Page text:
Our party then drove off, and at every turning of the road, expressed fresh admiration at the increasing beauty of the scene. Towards the top of the Glen, the hills seemed to meet, the rocks became more frequent and more prominent, sometimes standing naked and exposed, and sometimes peeping over the tops of the rowan-tree and weeping birch, which grew in great abundance on all the steepy banks. At length the village appeared in view. It consisted of about twenty or thirty thatched cottages, which, but for their chimneys, and the smoke that issued from them, might have passed for so many stables or hog sties, so little had they to distinguish them as the abodes of man. That one horse, at least, was the inhabitant of every dwelling, there was no room to doubt, as every door could not only boast its dunghill, but had a small cart stuck up on end directly before it; which cart, though often broken, and always dirty, seemed ostentatiously displayed as a proof of wealth.

In the middle of the village stood the kirk, an humble edifice, which meekly raised its head but a few degrees above the neighbouring houses. It was, however, graced by an ornament of peculiar beauty. Two fine old ash trees, which grew at the east end, spread their protecting arms over its lowly roof; and served all the uses of a steeple and a belfry; for on one of the loftiest of these branches was the bell suspended, which, on each returning Sabbath, 'Rang the blest summons to the house of God.'

On the other side of the church-yard stood the Manse, distinguished from the other houses in the village, by a sash window on each side of the door, and garret windows above, which showed that two floors were, or might be, inhabited: for in truth the house had such a sombre air, that Mrs Mason, in passing, concluded it to be deserted.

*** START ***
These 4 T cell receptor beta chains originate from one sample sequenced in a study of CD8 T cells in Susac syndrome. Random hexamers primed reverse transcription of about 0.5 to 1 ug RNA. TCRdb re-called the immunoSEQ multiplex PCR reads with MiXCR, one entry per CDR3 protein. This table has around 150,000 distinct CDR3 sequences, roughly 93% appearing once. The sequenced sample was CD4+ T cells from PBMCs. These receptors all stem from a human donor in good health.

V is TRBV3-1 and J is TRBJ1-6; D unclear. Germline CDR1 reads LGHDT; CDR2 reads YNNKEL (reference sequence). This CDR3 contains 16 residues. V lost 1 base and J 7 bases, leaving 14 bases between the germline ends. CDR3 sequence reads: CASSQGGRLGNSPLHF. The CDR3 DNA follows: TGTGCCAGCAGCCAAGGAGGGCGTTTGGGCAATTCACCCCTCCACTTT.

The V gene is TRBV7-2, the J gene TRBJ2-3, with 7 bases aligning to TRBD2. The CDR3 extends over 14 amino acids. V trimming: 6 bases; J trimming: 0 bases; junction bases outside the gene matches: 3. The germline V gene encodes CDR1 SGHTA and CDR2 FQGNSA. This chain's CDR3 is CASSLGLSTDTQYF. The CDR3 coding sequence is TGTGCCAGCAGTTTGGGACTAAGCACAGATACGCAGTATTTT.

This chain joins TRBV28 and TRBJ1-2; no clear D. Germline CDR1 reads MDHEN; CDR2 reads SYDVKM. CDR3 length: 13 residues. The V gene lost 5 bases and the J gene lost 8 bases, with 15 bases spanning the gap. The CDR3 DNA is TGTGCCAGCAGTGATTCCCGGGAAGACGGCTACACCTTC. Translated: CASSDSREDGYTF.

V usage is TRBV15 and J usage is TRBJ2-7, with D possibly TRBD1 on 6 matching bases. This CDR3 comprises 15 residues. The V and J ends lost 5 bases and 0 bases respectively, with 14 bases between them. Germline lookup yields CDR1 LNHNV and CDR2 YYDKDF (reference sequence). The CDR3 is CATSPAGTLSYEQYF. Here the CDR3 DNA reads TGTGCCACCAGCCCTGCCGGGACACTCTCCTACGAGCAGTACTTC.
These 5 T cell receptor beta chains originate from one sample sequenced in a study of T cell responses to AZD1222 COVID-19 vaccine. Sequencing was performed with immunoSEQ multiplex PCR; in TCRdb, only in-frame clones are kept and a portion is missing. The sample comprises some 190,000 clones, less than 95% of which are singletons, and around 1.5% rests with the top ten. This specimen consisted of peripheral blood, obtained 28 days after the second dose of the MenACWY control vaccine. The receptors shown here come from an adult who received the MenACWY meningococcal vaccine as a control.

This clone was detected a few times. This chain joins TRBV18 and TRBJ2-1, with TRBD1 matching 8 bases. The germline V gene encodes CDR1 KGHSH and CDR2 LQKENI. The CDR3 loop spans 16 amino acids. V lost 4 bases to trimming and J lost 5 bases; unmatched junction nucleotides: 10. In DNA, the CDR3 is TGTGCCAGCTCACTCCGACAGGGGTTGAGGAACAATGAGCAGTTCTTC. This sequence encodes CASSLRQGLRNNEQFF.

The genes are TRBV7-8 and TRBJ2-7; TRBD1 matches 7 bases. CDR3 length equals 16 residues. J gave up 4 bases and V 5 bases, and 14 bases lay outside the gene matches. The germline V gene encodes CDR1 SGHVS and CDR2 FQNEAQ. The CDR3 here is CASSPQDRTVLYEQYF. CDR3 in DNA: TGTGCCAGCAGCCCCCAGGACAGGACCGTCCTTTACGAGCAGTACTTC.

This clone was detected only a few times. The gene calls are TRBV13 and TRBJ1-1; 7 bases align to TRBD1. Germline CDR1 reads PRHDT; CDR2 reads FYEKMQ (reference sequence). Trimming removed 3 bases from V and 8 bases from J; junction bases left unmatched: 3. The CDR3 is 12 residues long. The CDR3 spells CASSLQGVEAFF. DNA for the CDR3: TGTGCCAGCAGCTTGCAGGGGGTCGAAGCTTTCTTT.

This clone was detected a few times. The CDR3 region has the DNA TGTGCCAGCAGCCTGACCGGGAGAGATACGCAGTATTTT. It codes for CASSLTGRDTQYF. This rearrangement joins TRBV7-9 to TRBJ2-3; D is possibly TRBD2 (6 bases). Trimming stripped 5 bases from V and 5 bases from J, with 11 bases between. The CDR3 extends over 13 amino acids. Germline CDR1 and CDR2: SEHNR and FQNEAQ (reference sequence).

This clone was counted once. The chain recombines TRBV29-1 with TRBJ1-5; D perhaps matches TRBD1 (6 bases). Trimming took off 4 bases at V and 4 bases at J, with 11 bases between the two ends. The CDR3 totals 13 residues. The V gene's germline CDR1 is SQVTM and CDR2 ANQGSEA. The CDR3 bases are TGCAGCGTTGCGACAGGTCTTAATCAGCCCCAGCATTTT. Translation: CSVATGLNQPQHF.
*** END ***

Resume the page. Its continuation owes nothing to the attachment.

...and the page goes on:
As the houses stood separate from each other at the distance of many yards, she had time to contemplate the scene; and was particularly struck with the numbers of children, which, as the car advanced, poured forth from every little cot, to look at the strangers and their uncommon vehicle. On asking for John MacClarty's, three or four of them started forward to offer themselves as guides; and running before the car, turned down a lane towards the river, on a road so deep with ruts, that, though they had not twenty yards to go, it was attended with some danger. Mrs Mason, who was shaken to pieces by the jolting, was very glad to alight; but her limbs were in such a tremor, that Mr Stewart's arm was scarcely sufficient to support her to the door.

It must be confessed, that the aspect of the dwelling, where she was to fix her residence, was by no means inviting. The walls were substantial; built, like the houses in the village, of stone and lime; but they were blackened by the mud which the cart-wheels had spattered from the ruts in winter; and on one side of the door completely covered from view by the contents of a great dunghill. On the other, and directly under the window, was a squashy pool, formed by the dirty water thrown from the house, and in it about twenty young ducks were at this time dabbling.

At the threshold of the door, room had been left for a paving-stone, but it had never been laid; and consequently the place became hollow, to the great advantage of the younger ducklings, who always found in it a plentiful supply of water, in which they could swim without danger. Happily Mr Stewart was provided with boots, so that he could take a firm step in it, while he lifted Mrs Mason, and set her down in safety within the threshold. But an unforeseen danger awaited her, for there the great whey pot had stood since morning, when the cheese had been made; and was at the present moment filled with chickens, who were busily picking at the bits of curd, which had hardened on the sides, and cruelly mocked their wishes. Over this Mr Stewart and Mrs Mason unfortunately stumbled. The pot was overturned, and chickens cackling with hideous din flew about in all the directions, some over their heads, others making their way by the hallan (or inner door) into the house.